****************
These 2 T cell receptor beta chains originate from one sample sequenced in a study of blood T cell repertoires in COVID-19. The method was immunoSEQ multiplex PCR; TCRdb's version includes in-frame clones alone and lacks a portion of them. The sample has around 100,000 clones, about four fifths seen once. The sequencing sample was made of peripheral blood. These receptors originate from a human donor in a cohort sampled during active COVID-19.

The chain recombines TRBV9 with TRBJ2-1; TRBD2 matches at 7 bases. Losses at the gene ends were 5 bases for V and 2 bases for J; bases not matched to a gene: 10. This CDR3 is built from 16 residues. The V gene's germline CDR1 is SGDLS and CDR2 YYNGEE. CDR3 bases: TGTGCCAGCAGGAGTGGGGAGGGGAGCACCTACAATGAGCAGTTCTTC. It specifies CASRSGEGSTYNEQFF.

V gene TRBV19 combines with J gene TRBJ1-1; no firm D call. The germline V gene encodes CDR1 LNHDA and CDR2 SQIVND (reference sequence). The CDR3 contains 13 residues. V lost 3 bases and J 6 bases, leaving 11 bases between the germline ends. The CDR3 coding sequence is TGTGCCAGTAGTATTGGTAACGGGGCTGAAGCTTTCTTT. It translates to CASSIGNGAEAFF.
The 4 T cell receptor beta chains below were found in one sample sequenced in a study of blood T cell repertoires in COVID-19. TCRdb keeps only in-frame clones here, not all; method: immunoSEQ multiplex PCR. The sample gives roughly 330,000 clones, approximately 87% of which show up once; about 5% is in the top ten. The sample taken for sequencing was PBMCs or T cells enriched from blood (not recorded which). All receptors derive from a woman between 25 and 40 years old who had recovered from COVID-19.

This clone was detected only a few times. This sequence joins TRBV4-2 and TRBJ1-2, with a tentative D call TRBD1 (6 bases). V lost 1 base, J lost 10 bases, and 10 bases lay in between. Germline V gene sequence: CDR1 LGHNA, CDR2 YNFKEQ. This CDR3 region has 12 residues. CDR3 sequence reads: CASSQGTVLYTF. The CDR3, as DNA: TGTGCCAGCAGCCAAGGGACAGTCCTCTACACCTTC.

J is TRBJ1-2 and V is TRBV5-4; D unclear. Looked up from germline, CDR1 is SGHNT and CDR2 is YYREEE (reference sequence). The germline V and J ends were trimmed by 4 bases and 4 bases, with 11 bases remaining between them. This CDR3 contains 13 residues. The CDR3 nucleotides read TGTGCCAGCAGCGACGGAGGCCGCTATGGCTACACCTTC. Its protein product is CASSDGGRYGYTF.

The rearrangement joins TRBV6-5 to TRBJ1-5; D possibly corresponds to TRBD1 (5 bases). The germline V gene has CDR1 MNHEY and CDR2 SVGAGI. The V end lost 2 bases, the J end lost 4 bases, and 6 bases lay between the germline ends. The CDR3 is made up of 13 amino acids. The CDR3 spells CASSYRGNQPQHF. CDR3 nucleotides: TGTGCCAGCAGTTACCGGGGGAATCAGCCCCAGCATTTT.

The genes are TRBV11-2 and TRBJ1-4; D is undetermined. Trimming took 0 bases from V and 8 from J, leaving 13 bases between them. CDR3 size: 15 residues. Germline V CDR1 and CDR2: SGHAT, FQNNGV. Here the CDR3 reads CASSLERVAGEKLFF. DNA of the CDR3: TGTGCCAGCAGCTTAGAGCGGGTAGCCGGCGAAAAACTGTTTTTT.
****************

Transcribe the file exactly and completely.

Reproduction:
These 2 T cell receptor beta chains originate from one sample sequenced in a study of blood T cell repertoires in COVID-19. The method was immunoSEQ multiplex PCR; TCRdb's version includes in-frame clones alone and lacks a portion of them. The sample has around 100,000 clones, about four fifths seen once. The sequencing sample was made of peripheral blood. These receptors originate from a human donor in a cohort sampled during active COVID-19.

The chain recombines TRBV9 with TRBJ2-1; TRBD2 matches at 7 bases. Losses at the gene ends were 5 bases for V and 2 bases for J; bases not matched to a gene: 10. This CDR3 is built from 16 residues. The V gene's germline CDR1 is SGDLS and CDR2 YYNGEE. CDR3 bases: TGTGCCAGCAGGAGTGGGGAGGGGAGCACCTACAATGAGCAGTTCTTC. It specifies CASRSGEGSTYNEQFF.

V gene TRBV19 combines with J gene TRBJ1-1; no firm D call. The germline V gene encodes CDR1 LNHDA and CDR2 SQIVND (reference sequence). The CDR3 contains 13 residues. V lost 3 bases and J 6 bases, leaving 11 bases between the germline ends. The CDR3 coding sequence is TGTGCCAGTAGTATTGGTAACGGGGCTGAAGCTTTCTTT. It translates to CASSIGNGAEAFF.
The 4 T cell receptor beta chains below were found in one sample sequenced in a study of blood T cell repertoires in COVID-19. TCRdb keeps only in-frame clones here, not all; method: immunoSEQ multiplex PCR. The sample gives roughly 330,000 clones, approximately 87% of which show up once; about 5% is in the top ten. The sample taken for sequencing was PBMCs or T cells enriched from blood (not recorded which). All receptors derive from a woman between 25 and 40 years old who had recovered from COVID-19.

This clone was detected only a few times. This sequence joins TRBV4-2 and TRBJ1-2, with a tentative D call TRBD1 (6 bases). V lost 1 base, J lost 10 bases, and 10 bases lay in between. Germline V gene sequence: CDR1 LGHNA, CDR2 YNFKEQ. This CDR3 region has 12 residues. CDR3 sequence reads: CASSQGTVLYTF. The CDR3, as DNA: TGTGCCAGCAGCCAAGGGACAGTCCTCTACACCTTC.

J is TRBJ1-2 and V is TRBV5-4; D unclear. Looked up from germline, CDR1 is SGHNT and CDR2 is YYREEE (reference sequence). The germline V and J ends were trimmed by 4 bases and 4 bases, with 11 bases remaining between them. This CDR3 contains 13 residues. The CDR3 nucleotides read TGTGCCAGCAGCGACGGAGGCCGCTATGGCTACACCTTC. Its protein product is CASSDGGRYGYTF.

The rearrangement joins TRBV6-5 to TRBJ1-5; D possibly corresponds to TRBD1 (5 bases). The germline V gene has CDR1 MNHEY and CDR2 SVGAGI. The V end lost 2 bases, the J end lost 4 bases, and 6 bases lay between the germline ends. The CDR3 is made up of 13 amino acids. The CDR3 spells CASSYRGNQPQHF. CDR3 nucleotides: TGTGCCAGCAGTTACCGGGGGAATCAGCCCCAGCATTTT.

The genes are TRBV11-2 and TRBJ1-4; D is undetermined. Trimming took 0 bases from V and 8 from J, leaving 13 bases between them. CDR3 size: 15 residues. Germline V CDR1 and CDR2: SGHAT, FQNNGV. Here the CDR3 reads CASSLERVAGEKLFF. DNA of the CDR3: TGTGCCAGCAGCTTAGAGCGGGTAGCCGGCGAAAAACTGTTTTTT.